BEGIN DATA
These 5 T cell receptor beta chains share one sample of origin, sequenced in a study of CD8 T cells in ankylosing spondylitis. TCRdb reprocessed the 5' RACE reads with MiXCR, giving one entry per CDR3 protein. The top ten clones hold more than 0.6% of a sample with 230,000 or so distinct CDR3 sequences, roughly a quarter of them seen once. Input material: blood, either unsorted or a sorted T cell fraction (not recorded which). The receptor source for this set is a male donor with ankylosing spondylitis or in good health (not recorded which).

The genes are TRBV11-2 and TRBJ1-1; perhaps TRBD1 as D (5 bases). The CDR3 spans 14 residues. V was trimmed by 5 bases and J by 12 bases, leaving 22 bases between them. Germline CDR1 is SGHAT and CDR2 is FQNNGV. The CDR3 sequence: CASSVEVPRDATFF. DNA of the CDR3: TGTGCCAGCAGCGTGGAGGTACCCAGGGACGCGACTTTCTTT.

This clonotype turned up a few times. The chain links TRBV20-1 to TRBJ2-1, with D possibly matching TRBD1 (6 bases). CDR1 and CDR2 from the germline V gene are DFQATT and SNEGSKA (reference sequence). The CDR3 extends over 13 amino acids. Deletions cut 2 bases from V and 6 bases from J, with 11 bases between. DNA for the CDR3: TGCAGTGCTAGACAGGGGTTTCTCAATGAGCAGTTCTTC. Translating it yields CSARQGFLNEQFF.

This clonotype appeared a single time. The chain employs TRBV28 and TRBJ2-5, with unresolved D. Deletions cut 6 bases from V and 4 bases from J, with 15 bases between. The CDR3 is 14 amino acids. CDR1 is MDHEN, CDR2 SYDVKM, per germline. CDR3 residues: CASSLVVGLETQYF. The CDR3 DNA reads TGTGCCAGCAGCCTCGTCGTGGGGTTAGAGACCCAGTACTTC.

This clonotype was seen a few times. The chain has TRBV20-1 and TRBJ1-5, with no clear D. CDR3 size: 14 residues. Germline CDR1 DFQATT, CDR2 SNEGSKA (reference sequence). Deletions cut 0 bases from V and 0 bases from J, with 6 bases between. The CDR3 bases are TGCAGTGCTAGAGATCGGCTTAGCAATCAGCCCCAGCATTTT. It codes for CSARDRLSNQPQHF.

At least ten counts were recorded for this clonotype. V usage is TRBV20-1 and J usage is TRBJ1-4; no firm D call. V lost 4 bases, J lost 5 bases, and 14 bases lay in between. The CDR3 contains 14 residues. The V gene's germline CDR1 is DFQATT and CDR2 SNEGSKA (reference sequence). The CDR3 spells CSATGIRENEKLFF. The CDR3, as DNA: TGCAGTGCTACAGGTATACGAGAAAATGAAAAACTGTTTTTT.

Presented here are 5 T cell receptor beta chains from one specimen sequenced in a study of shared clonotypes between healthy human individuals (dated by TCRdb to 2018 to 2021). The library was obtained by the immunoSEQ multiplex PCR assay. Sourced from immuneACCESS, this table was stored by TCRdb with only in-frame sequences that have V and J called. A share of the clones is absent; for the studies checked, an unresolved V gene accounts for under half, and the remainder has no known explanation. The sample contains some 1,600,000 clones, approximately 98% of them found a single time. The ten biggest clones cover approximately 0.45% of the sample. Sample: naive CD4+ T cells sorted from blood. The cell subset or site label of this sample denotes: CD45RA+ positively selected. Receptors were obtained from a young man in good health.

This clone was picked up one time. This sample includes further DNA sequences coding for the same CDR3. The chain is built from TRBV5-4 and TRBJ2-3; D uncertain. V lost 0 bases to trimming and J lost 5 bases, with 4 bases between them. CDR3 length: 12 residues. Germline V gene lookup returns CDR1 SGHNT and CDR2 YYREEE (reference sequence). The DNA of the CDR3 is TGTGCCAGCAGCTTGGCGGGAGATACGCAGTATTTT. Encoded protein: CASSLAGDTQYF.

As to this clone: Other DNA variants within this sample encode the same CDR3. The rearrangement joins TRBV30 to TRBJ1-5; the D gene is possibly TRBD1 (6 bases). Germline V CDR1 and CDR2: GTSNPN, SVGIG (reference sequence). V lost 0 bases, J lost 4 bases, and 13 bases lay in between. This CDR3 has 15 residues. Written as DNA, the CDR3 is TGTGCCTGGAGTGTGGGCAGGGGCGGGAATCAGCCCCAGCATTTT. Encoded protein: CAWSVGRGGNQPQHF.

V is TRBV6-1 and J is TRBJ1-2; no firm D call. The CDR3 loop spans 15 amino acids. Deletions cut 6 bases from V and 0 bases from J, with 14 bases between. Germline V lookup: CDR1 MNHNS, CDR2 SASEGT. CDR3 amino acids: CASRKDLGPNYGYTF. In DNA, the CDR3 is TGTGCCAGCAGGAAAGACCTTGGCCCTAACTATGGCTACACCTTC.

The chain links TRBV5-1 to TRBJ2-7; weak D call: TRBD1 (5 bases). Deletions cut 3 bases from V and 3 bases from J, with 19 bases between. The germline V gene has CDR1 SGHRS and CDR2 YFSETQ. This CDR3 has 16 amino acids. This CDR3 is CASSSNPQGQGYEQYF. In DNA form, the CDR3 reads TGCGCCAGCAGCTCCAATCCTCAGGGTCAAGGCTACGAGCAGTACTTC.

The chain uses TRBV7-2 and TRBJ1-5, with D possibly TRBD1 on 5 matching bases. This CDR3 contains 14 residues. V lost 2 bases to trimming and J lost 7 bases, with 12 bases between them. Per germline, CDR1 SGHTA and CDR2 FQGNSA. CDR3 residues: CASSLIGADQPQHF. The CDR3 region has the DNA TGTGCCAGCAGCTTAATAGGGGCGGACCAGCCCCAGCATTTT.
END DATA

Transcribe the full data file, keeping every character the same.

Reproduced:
These 5 T cell receptor beta chains share one sample of origin, sequenced in a study of CD8 T cells in ankylosing spondylitis. TCRdb reprocessed the 5' RACE reads with MiXCR, giving one entry per CDR3 protein. The top ten clones hold more than 0.6% of a sample with 230,000 or so distinct CDR3 sequences, roughly a quarter of them seen once. Input material: blood, either unsorted or a sorted T cell fraction (not recorded which). The receptor source for this set is a male donor with ankylosing spondylitis or in good health (not recorded which).

The genes are TRBV11-2 and TRBJ1-1; perhaps TRBD1 as D (5 bases). The CDR3 spans 14 residues. V was trimmed by 5 bases and J by 12 bases, leaving 22 bases between them. Germline CDR1 is SGHAT and CDR2 is FQNNGV. The CDR3 sequence: CASSVEVPRDATFF. DNA of the CDR3: TGTGCCAGCAGCGTGGAGGTACCCAGGGACGCGACTTTCTTT.

This clonotype turned up a few times. The chain links TRBV20-1 to TRBJ2-1, with D possibly matching TRBD1 (6 bases). CDR1 and CDR2 from the germline V gene are DFQATT and SNEGSKA (reference sequence). The CDR3 extends over 13 amino acids. Deletions cut 2 bases from V and 6 bases from J, with 11 bases between. DNA for the CDR3: TGCAGTGCTAGACAGGGGTTTCTCAATGAGCAGTTCTTC. Translating it yields CSARQGFLNEQFF.

This clonotype appeared a single time. The chain employs TRBV28 and TRBJ2-5, with unresolved D. Deletions cut 6 bases from V and 4 bases from J, with 15 bases between. The CDR3 is 14 amino acids. CDR1 is MDHEN, CDR2 SYDVKM, per germline. CDR3 residues: CASSLVVGLETQYF. The CDR3 DNA reads TGTGCCAGCAGCCTCGTCGTGGGGTTAGAGACCCAGTACTTC.

This clonotype was seen a few times. The chain has TRBV20-1 and TRBJ1-5, with no clear D. CDR3 size: 14 residues. Germline CDR1 DFQATT, CDR2 SNEGSKA (reference sequence). Deletions cut 0 bases from V and 0 bases from J, with 6 bases between. The CDR3 bases are TGCAGTGCTAGAGATCGGCTTAGCAATCAGCCCCAGCATTTT. It codes for CSARDRLSNQPQHF.

At least ten counts were recorded for this clonotype. V usage is TRBV20-1 and J usage is TRBJ1-4; no firm D call. V lost 4 bases, J lost 5 bases, and 14 bases lay in between. The CDR3 contains 14 residues. The V gene's germline CDR1 is DFQATT and CDR2 SNEGSKA (reference sequence). The CDR3 spells CSATGIRENEKLFF. The CDR3, as DNA: TGCAGTGCTACAGGTATACGAGAAAATGAAAAACTGTTTTTT.

Presented here are 5 T cell receptor beta chains from one specimen sequenced in a study of shared clonotypes between healthy human individuals (dated by TCRdb to 2018 to 2021). The library was obtained by the immunoSEQ multiplex PCR assay. Sourced from immuneACCESS, this table was stored by TCRdb with only in-frame sequences that have V and J called. A share of the clones is absent; for the studies checked, an unresolved V gene accounts for under half, and the remainder has no known explanation. The sample contains some 1,600,000 clones, approximately 98% of them found a single time. The ten biggest clones cover approximately 0.45% of the sample. Sample: naive CD4+ T cells sorted from blood. The cell subset or site label of this sample denotes: CD45RA+ positively selected. Receptors were obtained from a young man in good health.

This clone was picked up one time. This sample includes further DNA sequences coding for the same CDR3. The chain is built from TRBV5-4 and TRBJ2-3; D uncertain. V lost 0 bases to trimming and J lost 5 bases, with 4 bases between them. CDR3 length: 12 residues. Germline V gene lookup returns CDR1 SGHNT and CDR2 YYREEE (reference sequence). The DNA of the CDR3 is TGTGCCAGCAGCTTGGCGGGAGATACGCAGTATTTT. Encoded protein: CASSLAGDTQYF.

As to this clone: Other DNA variants within this sample encode the same CDR3. The rearrangement joins TRBV30 to TRBJ1-5; the D gene is possibly TRBD1 (6 bases). Germline V CDR1 and CDR2: GTSNPN, SVGIG (reference sequence). V lost 0 bases, J lost 4 bases, and 13 bases lay in between. This CDR3 has 15 residues. Written as DNA, the CDR3 is TGTGCCTGGAGTGTGGGCAGGGGCGGGAATCAGCCCCAGCATTTT. Encoded protein: CAWSVGRGGNQPQHF.

V is TRBV6-1 and J is TRBJ1-2; no firm D call. The CDR3 loop spans 15 amino acids. Deletions cut 6 bases from V and 0 bases from J, with 14 bases between. Germline V lookup: CDR1 MNHNS, CDR2 SASEGT. CDR3 amino acids: CASRKDLGPNYGYTF. In DNA, the CDR3 is TGTGCCAGCAGGAAAGACCTTGGCCCTAACTATGGCTACACCTTC.

The chain links TRBV5-1 to TRBJ2-7; weak D call: TRBD1 (5 bases). Deletions cut 3 bases from V and 3 bases from J, with 19 bases between. The germline V gene has CDR1 SGHRS and CDR2 YFSETQ. This CDR3 has 16 amino acids. This CDR3 is CASSSNPQGQGYEQYF. In DNA form, the CDR3 reads TGCGCCAGCAGCTCCAATCCTCAGGGTCAAGGCTACGAGCAGTACTTC.

The chain uses TRBV7-2 and TRBJ1-5, with D possibly TRBD1 on 5 matching bases. This CDR3 contains 14 residues. V lost 2 bases to trimming and J lost 7 bases, with 12 bases between them. Per germline, CDR1 SGHTA and CDR2 FQGNSA. CDR3 residues: CASSLIGADQPQHF. The CDR3 region has the DNA TGTGCCAGCAGCTTAATAGGGGCGGACCAGCCCCAGCATTTT.